“Crepuscular rays are rays of sunlight that appear to radiate from a single point in the sky, specifically, where the sun is. These rays, which stream through gaps in clouds (particularly stratocumulus) or between other objects, are columns of sunlit air separated by darker cloud-shadowed regions. The name comes from their frequent occurrences during crepuscular hours (those around dawn and dusk), when the contrasts between light and dark are the most obvious. Crepuscular comes from the Latin word “crepusculum”, meaning twilight.” – Wikipedia
Not surprisingly, perhaps, this spectacular meteorological phenomenon has often been connected with spiritual beliefs. It is known colloquially as ‘Jacob’s Ladder’, referring to Jacob’s dream of seeing a ladder to heaven in Genesis. The ‘ladder’ also has significance in Islam which revers Jacob as a prophet. It has inspired spiritual leaders of all faiths.
“God is the Sun and when His rays fall upon your heart, not impeded by the clouds of egoism, the lotus blooms and the petals unfold.” – Sri Sathya Sai Baba
The movie Jacob’s Ladder (1990) starring Tim Robbins tells the story of a vietnam veteran haunted by visions. The story deals with questions about life and death, heaven and hell, and the film’s promotional poster shows a staircase spiralling out from Robbins’s face, like rays of sunlight.
Jacob’s Ladder is also a song written by Bruce and John Hornsby first recorded by Huey Lewis and the News. In the song, a fan dancer rejects evangelism in favour of a step by step, one day at a time, progression through life:
All I want from tomorrow is to get it better than today
Step by step, one by one, higher and higher
Step by step, one by one, climbing Jacob’s ladder
Beautiful images…and thank you for the definition of the particular type of cloud……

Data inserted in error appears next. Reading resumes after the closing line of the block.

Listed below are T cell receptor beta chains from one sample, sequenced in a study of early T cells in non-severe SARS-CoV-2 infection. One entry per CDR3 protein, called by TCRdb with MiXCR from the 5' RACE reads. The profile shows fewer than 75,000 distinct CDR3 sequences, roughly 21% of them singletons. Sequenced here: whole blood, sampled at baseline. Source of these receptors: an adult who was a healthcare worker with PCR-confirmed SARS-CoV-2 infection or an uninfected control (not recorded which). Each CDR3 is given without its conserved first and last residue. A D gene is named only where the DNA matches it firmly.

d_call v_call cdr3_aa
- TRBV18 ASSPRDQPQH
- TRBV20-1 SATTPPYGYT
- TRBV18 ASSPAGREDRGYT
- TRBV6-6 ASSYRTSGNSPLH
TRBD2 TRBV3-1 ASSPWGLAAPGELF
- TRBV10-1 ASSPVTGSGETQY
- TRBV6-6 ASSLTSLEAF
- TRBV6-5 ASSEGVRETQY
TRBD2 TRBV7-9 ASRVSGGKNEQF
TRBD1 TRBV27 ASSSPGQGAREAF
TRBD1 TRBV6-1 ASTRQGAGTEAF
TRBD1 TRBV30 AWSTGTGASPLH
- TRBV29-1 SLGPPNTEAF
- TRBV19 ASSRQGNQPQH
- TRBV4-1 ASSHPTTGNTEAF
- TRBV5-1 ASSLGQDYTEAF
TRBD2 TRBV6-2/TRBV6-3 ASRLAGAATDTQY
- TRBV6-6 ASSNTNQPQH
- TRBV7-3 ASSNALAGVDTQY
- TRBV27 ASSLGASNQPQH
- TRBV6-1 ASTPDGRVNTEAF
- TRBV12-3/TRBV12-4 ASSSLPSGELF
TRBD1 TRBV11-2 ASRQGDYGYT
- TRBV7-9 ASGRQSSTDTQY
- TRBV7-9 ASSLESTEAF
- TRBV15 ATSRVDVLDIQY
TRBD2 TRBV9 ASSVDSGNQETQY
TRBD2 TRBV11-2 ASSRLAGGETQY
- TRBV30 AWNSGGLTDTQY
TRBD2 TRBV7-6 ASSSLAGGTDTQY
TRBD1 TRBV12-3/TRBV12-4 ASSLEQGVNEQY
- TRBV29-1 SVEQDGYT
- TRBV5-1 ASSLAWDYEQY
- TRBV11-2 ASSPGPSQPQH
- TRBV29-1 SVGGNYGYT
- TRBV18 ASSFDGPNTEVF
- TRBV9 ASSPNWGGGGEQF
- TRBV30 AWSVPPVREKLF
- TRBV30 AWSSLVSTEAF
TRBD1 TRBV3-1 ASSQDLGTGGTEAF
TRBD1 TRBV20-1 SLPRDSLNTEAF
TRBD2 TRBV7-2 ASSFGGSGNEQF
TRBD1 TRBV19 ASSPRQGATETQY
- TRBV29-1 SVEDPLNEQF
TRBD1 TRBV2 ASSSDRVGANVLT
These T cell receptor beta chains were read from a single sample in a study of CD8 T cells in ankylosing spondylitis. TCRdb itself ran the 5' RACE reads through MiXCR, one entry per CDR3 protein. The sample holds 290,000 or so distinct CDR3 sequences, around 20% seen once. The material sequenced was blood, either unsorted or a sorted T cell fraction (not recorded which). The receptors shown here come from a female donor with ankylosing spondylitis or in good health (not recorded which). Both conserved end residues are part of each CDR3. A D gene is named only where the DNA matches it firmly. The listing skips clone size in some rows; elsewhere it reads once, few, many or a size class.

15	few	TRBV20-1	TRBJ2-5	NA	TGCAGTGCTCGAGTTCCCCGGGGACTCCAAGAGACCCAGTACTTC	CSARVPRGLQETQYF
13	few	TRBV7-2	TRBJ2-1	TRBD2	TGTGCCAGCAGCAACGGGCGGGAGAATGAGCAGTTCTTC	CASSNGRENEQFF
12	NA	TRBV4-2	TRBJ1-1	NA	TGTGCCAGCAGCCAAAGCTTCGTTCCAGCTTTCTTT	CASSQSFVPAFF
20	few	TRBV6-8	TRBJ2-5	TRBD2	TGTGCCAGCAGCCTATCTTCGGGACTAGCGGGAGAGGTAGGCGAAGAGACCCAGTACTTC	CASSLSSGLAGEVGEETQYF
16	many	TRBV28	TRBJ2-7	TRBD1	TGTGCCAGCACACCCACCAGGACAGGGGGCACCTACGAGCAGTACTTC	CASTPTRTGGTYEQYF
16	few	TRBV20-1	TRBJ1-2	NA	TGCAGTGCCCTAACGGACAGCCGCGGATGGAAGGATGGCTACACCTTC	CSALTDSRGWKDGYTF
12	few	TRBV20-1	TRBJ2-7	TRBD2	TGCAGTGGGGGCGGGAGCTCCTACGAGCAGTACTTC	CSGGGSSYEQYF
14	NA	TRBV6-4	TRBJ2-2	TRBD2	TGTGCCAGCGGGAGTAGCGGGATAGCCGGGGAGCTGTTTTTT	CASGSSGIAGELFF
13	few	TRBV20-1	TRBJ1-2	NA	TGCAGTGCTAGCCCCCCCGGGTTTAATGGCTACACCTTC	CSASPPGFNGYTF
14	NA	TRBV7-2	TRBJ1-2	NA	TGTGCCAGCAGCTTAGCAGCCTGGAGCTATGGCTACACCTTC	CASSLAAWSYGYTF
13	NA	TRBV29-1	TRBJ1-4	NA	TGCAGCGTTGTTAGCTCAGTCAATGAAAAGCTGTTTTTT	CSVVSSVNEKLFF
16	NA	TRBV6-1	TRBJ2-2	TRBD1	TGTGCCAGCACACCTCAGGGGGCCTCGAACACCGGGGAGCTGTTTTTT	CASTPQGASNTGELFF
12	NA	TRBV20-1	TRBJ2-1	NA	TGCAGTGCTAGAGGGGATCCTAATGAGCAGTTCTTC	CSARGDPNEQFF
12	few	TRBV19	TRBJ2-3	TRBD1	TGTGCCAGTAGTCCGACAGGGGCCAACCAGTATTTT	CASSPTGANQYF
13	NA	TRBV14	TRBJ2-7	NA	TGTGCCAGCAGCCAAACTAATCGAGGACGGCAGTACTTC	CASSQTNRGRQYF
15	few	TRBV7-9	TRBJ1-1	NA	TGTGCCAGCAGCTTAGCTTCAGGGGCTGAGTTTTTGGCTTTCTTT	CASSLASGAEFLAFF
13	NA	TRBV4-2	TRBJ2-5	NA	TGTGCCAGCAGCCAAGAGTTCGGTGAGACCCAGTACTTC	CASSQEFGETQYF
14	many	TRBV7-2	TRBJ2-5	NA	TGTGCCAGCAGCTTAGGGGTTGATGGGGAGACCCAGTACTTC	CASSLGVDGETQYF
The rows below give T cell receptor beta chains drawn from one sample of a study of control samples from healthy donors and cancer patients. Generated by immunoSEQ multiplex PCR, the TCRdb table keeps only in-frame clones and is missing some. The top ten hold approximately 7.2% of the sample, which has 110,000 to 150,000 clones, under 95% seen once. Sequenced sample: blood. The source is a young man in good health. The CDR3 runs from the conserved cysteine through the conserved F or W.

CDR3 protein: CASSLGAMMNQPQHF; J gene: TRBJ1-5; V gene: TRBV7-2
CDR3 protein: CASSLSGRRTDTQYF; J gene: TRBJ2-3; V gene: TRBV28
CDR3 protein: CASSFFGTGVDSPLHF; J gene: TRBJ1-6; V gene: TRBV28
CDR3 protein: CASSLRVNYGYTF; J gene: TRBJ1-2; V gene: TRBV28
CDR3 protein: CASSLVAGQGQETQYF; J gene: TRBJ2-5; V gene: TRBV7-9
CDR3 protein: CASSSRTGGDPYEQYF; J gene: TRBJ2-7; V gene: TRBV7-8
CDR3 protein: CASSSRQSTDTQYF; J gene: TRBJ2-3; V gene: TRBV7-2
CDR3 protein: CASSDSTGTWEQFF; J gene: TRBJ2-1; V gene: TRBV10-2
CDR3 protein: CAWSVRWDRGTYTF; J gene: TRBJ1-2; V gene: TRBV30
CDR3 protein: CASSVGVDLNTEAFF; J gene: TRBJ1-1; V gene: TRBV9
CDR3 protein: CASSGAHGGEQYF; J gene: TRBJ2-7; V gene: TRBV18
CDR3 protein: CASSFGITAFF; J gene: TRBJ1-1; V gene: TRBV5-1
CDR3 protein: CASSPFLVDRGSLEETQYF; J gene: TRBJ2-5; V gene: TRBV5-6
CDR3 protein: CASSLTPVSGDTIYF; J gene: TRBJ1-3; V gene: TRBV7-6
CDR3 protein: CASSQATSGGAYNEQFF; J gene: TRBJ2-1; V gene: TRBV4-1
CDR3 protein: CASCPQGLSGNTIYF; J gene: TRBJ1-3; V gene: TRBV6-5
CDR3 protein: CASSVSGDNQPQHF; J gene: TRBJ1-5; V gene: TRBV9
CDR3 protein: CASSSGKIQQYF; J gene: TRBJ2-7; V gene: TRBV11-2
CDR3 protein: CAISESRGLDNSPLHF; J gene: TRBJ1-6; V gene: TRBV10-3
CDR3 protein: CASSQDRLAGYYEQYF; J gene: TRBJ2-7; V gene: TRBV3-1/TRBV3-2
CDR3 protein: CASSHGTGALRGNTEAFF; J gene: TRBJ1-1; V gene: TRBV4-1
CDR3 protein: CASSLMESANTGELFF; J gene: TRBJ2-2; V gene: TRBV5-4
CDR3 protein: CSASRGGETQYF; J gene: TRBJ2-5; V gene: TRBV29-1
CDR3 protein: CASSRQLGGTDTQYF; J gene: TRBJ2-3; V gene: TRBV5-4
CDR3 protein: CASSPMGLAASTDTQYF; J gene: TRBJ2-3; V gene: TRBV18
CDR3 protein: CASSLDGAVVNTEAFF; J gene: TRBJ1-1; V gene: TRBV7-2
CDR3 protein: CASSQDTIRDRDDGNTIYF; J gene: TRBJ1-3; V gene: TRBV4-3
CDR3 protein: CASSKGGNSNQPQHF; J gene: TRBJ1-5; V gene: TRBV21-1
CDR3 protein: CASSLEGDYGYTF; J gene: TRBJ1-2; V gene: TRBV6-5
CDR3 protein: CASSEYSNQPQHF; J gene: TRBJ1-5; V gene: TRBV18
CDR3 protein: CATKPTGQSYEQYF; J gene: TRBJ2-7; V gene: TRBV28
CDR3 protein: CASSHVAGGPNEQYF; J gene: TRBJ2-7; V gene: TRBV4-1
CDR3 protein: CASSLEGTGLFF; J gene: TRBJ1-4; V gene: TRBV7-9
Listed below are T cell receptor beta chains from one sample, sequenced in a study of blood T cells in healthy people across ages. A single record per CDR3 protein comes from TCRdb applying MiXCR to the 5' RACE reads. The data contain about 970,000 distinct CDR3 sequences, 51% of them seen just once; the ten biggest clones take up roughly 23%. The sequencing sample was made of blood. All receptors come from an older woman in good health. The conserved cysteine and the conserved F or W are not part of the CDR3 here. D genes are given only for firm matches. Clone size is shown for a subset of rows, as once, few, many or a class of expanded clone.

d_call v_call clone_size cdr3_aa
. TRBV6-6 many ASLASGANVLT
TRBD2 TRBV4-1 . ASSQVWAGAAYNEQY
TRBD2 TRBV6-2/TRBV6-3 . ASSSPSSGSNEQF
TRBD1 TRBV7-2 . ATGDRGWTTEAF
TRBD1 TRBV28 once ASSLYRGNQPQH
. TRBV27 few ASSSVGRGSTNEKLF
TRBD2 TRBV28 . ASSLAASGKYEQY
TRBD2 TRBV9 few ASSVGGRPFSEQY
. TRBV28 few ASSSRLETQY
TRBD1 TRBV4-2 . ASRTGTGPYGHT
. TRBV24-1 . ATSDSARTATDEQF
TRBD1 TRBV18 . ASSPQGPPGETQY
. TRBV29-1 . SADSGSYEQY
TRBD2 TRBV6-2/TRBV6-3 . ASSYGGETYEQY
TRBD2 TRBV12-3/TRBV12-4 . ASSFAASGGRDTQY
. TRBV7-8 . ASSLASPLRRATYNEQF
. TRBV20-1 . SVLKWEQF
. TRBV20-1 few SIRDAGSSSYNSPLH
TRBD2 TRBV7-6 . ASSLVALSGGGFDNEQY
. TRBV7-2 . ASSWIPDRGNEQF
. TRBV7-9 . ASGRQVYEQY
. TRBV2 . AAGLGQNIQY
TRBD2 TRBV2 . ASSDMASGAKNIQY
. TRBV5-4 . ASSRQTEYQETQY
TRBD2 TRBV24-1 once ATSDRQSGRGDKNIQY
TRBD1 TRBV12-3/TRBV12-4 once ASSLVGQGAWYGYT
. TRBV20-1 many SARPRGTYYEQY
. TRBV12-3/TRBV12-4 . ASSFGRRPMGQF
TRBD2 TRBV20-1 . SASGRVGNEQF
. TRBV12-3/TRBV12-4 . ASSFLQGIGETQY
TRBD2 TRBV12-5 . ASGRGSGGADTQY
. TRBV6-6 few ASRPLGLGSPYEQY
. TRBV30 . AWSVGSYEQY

Thanks, and you’re welcome!
Lovely images. 🙂
Thank you 🙂
Great post, the lighthouse is superb.
Thanks. It’s a super lighthouse, wild and dramatic, just how I like them.
they have all the stuff I like good light, sky drama and reflection and to top it all a lighthouse – too much I cant cope 😀
Thanks, Scott 😉
Very nice images, Rachael. And thanks for the information about the name of the phenomenon, I didn’t realize there is a term for that.
Thanks, Gracie. Isn’t it amazing what one can learn through this hobby (obsession) of ours. 😉
Wow — dramatic scenes. I’m curious whether the lighthouse photo is HDR? If not, how did you get that range of light?
Hi Sue, I can’t remember exactly how I edited that one as I did it a few months ago but I think it was probably one exposure as we were rushing for the airport and I wouldn’t have had time to set up the tripod. I might have made two versions in ACR and then blended them in CS4. The closest I ever get to HDR anyway is blending 3 bracketed exposures in CS4 using layer masks. I often find HDR done by others in Photomatix and other such programs too much for my own personal tastes.
What a great post this is Rachael… such beautiful photography and such intersting words.. thank you
Thanks, Helen. Glad you like it. I had fun making it. 🙂
Seems liek everone has these photos except me? Nonetheless you captured this perfectly! The one with the lighthouse is especially good! I like the way you think!
Thanks, Kevin. It really is a very photogenic location.
The lighthouse in particular is jaw-dropping! I agree with your comment about HDR… there is a point where it starts to scream “HDR” and to me it becomes more gimmick than art.
I completely agree. When the technique becomes more apparent than the subject matter, the photo starts to fail, in my opinion.
Rachael, these are such beautiful images — the lighthouse appears to be a richly painted oil on canvas! ~ Kat
Thanks, Kat. I love that lighthouse. It is such a wonderful location with ever changing light.
Rachael, these are gorgeous. I must echo the words of others, when I say that the lighthouse picture is particularly stunning! Thanks for also providing a few meteorological tidbits.
Thanks, Tricia. I have learned a lot of things through photography, including some meteorology.
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